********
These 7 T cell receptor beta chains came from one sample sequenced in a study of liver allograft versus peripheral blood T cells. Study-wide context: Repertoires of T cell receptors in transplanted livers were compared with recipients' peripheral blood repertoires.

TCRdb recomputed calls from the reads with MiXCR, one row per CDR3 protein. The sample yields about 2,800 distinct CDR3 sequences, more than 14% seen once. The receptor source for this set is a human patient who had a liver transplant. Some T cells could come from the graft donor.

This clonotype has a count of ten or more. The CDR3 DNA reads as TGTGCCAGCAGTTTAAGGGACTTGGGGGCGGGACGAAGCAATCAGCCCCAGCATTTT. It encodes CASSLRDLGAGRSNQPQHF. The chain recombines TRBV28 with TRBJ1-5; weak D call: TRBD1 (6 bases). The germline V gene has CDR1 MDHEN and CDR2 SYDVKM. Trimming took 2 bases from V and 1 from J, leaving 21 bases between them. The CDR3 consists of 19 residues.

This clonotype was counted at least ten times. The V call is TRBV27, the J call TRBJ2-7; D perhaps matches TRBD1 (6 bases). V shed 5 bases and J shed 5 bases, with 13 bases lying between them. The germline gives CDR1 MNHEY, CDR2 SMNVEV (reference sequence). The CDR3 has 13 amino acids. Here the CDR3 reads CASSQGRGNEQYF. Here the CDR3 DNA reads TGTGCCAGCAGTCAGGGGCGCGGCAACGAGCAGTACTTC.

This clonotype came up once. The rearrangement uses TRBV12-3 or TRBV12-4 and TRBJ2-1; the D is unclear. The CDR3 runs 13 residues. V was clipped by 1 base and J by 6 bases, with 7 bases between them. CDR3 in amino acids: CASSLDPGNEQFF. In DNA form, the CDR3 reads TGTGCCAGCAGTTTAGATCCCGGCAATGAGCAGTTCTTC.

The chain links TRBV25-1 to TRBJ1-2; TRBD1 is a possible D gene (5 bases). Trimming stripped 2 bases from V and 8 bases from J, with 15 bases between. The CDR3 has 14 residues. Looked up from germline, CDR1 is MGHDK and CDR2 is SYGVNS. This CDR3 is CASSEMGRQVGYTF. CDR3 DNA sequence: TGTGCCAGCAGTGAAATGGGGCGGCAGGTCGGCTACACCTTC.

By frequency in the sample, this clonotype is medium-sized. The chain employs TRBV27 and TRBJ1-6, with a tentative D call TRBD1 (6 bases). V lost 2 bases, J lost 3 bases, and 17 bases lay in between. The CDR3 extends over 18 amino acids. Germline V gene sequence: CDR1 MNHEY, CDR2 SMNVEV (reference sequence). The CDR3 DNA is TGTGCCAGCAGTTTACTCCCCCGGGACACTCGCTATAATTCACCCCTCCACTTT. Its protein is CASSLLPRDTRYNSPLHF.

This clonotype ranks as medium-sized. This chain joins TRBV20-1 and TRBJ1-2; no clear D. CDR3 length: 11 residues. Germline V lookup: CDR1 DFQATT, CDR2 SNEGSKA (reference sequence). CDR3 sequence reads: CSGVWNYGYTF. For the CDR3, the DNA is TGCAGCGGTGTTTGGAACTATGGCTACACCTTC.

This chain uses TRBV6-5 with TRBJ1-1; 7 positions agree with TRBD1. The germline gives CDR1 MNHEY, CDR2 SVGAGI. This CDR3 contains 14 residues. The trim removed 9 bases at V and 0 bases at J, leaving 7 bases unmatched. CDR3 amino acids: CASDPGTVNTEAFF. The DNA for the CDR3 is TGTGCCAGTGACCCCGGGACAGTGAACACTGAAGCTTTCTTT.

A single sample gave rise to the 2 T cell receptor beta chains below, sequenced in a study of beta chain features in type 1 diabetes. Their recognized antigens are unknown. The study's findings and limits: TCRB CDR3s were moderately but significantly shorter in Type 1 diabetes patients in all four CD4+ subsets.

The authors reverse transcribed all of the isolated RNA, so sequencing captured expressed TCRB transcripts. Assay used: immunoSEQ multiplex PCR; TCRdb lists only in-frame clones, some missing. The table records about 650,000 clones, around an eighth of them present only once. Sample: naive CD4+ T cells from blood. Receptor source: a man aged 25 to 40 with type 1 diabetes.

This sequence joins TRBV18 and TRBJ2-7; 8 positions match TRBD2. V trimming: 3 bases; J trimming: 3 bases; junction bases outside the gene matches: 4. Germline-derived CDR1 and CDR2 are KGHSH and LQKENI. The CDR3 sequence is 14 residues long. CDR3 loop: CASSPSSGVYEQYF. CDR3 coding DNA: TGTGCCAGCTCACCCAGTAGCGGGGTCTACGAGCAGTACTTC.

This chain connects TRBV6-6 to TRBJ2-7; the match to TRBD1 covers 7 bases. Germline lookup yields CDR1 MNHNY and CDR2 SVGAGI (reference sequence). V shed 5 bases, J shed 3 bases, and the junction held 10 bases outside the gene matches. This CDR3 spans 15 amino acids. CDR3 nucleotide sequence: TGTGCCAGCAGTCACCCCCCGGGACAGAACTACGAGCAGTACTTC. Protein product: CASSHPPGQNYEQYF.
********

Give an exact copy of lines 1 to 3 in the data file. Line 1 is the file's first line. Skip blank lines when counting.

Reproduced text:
These 7 T cell receptor beta chains came from one sample sequenced in a study of liver allograft versus peripheral blood T cells. Study-wide context: Repertoires of T cell receptors in transplanted livers were compared with recipients' peripheral blood repertoires.

TCRdb recomputed calls from the reads with MiXCR, one row per CDR3 protein. The sample yields about 2,800 distinct CDR3 sequences, more than 14% seen once. The receptor source for this set is a human patient who had a liver transplant. Some T cells could come from the graft donor.

This clonotype has a count of ten or more. The CDR3 DNA reads as TGTGCCAGCAGTTTAAGGGACTTGGGGGCGGGACGAAGCAATCAGCCCCAGCATTTT. It encodes CASSLRDLGAGRSNQPQHF. The chain recombines TRBV28 with TRBJ1-5; weak D call: TRBD1 (6 bases). The germline V gene has CDR1 MDHEN and CDR2 SYDVKM. Trimming took 2 bases from V and 1 from J, leaving 21 bases between them. The CDR3 consists of 19 residues.